Household Works towards Net Zero

Jan 20, 2022 | Commercial, Divest, Electric, Electric Vehicle, Green, Offset, Renewable, Residential, Solar

In 2018, with an 18 month old on my hip and 3 year old following close by, I started hearing from David Attenborough about the 2018 IPCC Report “Global Warming of 1.5C”. On reading it, I felt a strong and urgent sense of duty to do what I could to work towards a safe future for my precious children.

And so our household’s journey towards net zero began. It’s an ongoing journey and one that’s faced the challenges of the busyness of life as business owner and family of four.

So what steps have we taken?

1.We installed solar panels on the roof
o Click here to read more about our solar system

2. We subscribed to the Clean Energy program with Ergon
o Click here to read more about the Clean Energy Program

3. We purchased a preloved PHEV car
o Click here to read more about our car

4. We replaced our light fittings with LEDs

5. We electrified our cooking appliances
o We had a gas cooktop which we loved cooking with but the emissions associated with LNG were something we wanted to eliminate so we recently installed a Siemens Induction Cooktop which we love!

6. We recycle everything including soft plastics
o We use our yellow top Council bin, take our soft plastics to Redcycle and take our cans and bottles to Re Turn It.

7. We have reduced our meat and dairy intake
o We are flexitarians and consider farming practices and sustainability practices in the production of any meat and dairy we do eat. We are pretty considerate of the provenance of everything we eat these days.

8. We buy most things second hand
o Unless it’s underwear, we try to source all of our clothes, toys and household items from second hand stores, vintage boutiques, facebook marketplace and gumtree

9. If we can’t find it second hand we buy high quality, sustainably sourced wherever possible
o When our washing machine finally died recently, we agreed that we should purchase a brand new one so that we could buy a high quality brand known for longevity and a model with high water and electricity efficiency ratings. Another thing that’s been hard to find second hand is men’s clothing so we’ve found some brands that use hemp or recycled materials in their production process.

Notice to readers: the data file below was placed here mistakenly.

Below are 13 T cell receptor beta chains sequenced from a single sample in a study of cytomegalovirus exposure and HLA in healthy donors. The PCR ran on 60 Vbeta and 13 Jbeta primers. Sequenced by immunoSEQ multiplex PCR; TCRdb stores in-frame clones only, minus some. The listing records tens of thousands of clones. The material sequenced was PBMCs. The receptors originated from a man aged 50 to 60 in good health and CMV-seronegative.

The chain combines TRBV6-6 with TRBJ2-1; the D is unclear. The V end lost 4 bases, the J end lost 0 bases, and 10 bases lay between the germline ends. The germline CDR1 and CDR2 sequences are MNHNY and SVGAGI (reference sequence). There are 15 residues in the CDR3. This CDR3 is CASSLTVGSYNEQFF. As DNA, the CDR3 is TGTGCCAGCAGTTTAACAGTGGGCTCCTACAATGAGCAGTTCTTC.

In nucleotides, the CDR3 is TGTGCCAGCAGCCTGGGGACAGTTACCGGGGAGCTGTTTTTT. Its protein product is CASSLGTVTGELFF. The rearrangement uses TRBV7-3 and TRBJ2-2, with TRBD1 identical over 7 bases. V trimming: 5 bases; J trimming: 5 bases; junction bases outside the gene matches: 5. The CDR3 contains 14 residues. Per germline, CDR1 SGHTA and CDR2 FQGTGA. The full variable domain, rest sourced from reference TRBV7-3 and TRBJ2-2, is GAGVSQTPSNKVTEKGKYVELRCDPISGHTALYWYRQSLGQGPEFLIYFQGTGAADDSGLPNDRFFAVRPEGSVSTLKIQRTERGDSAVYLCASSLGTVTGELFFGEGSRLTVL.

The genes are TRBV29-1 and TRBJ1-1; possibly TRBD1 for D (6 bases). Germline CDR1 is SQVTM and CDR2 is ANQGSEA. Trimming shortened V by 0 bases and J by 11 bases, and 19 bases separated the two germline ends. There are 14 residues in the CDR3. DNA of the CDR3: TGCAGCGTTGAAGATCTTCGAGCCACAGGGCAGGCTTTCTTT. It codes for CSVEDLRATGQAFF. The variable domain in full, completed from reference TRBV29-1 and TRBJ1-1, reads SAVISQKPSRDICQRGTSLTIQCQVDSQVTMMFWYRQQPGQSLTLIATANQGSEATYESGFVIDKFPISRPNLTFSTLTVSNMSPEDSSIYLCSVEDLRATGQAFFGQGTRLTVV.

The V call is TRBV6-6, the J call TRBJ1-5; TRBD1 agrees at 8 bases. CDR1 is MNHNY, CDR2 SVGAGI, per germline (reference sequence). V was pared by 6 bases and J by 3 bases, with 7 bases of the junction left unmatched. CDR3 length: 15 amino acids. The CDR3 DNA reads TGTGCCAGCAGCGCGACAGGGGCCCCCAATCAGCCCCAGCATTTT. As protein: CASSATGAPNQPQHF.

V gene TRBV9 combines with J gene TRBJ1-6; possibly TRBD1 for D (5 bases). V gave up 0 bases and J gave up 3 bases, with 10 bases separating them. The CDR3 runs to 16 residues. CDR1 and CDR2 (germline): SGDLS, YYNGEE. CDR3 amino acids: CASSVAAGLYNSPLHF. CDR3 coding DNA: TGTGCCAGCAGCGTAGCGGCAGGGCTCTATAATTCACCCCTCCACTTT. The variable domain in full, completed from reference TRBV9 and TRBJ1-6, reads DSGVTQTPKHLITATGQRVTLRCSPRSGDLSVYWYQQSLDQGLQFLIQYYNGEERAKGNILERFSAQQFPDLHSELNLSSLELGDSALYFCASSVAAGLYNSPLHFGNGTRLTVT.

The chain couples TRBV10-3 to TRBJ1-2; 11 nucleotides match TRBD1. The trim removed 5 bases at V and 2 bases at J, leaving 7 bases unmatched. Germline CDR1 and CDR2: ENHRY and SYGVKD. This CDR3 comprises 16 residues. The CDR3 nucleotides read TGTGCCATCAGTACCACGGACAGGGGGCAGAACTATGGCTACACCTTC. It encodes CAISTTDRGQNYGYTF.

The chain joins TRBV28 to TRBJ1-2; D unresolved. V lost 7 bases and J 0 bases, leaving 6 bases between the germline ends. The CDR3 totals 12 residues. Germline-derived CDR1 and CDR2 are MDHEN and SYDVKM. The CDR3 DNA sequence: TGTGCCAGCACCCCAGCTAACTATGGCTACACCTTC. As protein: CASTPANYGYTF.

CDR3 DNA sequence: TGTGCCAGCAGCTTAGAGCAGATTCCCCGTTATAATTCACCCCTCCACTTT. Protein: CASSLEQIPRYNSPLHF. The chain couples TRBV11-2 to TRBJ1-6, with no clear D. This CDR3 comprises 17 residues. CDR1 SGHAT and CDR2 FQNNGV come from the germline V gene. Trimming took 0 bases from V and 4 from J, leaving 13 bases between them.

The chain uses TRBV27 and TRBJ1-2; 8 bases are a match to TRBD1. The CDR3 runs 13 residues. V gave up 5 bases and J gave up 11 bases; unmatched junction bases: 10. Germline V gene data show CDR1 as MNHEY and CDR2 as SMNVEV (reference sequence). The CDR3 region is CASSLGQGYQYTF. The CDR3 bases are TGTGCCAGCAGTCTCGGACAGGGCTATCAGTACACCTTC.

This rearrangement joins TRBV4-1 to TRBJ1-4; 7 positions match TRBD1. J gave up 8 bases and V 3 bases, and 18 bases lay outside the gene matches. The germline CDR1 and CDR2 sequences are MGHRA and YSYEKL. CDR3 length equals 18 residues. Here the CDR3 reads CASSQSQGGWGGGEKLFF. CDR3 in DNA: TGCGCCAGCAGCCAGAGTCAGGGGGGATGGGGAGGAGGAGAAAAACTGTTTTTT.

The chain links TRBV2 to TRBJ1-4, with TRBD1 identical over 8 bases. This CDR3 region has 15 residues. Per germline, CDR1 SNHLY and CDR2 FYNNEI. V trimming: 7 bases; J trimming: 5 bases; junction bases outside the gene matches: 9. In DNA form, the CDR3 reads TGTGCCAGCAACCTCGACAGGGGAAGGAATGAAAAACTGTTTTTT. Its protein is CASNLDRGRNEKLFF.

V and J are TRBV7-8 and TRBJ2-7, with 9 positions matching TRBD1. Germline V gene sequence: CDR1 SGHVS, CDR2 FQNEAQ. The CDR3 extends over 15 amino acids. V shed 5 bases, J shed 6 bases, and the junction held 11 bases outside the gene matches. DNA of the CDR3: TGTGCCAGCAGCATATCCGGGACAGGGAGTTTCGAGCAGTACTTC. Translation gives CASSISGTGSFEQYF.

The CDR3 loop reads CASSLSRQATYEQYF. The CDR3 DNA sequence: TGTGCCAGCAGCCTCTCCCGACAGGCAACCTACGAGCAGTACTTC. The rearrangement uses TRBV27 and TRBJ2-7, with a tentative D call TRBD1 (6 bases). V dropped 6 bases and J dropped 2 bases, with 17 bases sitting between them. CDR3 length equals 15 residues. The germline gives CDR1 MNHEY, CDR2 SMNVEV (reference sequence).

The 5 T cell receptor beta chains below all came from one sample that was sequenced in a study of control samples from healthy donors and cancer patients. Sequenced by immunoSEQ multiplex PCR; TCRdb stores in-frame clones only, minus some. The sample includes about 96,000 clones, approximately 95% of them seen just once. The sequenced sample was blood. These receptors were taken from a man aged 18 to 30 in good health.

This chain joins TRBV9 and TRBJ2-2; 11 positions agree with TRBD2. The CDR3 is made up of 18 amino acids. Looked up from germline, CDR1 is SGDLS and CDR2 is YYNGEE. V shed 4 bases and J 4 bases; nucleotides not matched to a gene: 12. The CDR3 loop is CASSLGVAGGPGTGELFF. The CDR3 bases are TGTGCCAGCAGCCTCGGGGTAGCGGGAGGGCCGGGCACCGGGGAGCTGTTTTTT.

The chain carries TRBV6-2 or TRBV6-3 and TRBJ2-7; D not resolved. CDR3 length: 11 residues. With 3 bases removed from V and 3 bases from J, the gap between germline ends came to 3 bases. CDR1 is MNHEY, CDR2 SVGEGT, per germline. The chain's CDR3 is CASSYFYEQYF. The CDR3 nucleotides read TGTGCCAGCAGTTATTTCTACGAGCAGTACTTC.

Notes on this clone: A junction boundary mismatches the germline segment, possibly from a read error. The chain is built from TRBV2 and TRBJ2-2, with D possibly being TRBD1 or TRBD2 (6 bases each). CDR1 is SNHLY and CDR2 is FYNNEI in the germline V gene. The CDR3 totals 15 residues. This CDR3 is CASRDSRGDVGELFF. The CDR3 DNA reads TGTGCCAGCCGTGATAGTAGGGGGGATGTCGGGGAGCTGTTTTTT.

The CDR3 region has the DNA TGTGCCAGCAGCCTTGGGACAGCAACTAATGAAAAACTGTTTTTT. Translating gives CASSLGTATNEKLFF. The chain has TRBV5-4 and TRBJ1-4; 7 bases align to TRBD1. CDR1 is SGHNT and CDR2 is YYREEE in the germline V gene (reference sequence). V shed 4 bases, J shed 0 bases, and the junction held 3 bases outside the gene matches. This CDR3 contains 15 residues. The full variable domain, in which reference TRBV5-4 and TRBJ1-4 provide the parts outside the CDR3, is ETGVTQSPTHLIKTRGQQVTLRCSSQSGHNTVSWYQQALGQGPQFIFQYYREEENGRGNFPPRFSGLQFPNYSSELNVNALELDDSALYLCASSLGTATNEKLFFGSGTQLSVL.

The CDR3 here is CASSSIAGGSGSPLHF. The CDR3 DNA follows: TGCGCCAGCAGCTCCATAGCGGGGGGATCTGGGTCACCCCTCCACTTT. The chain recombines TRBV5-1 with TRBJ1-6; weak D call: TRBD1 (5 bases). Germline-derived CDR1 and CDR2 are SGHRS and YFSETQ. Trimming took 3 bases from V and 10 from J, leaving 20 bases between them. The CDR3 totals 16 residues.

10. Reducing food packaging by buying from the markets and bulk food stores
o Our weekly trip to Rusty’s ensures that we can purchase with the least amount of packaging. We always keep an eye out to make sure we are buying local where possible and we finish our trip off with a visit to Source Bulk Foods where we buy all of our dry goods packaging free.

11. We use a Bokashi Bin
o This has been a real game changer! We never had much luck with our compost heap until a friend recommended a Bokashi Bin into which you can place all food scraps including vegetable scraps, meat, dairy, bread, citrus – everything! You then put a sprinkling of inoculated sawdust and once it’s full, after a couple of weeks you can mix it into your compost heap. Our compost has never looked so good!

12. We’ve planted a vegetable patch to grow our own food
o This is a big one for our family. I’ve never liked gardening and I was fairly talented at killing plants but when I read about the emissions associated with transporting food, I decided to give it a go. Now we have 4 big garden beds with rotating crops of cucumbers, tomatoes, eggplants, beans, corn, spinach, herbs and lettuce. We also have a few fruit trees including a banana which was so exciting to harvest with the girls last year. The added benefit is that my children snack on “garden food” all day!

13. We switched our banking to an ethical, carbon neutral bank
o We chose to switch our banking to Bank Australia because of it’s Carbon Neutral Accreditation and their Clean Money Policy

14. We moved our Superannuation to the Ethical option within our fund
o We are still looking at the ethical super funds but haven’t been able to make a final decision on one yet so in the interim, we have moved our funds to the best option available within our current funds.

15. We’ve stopped Flying unless absolutely necessary
o This is the absolute hardest commitment we’ve had to make. We have always loved adventures and traveling has been a huge part of our lives. We have family that live as far away as the Northern Hemisphere and everywhere in between. But we’ve learned that reducing commercial flying is one of the most impactful things you can do to reduce your carbon footprint. If we do have to fly (like for a family wedding last year for which my husband and my daughters were in the bridal party) we offset our flights. The silver lining of this commitment is that we’ve holidayed more in Queensland and discovered some of the magnificent jewels it has to offer.

 

We haven’t reached zero emissions yet and the next step will be to calculate our residual carbon footprint and offset it. We are proud of what we’ve achieved and our motivation remains that we want to be able to, with integrity, tell our children we did everything we could to protect their future.

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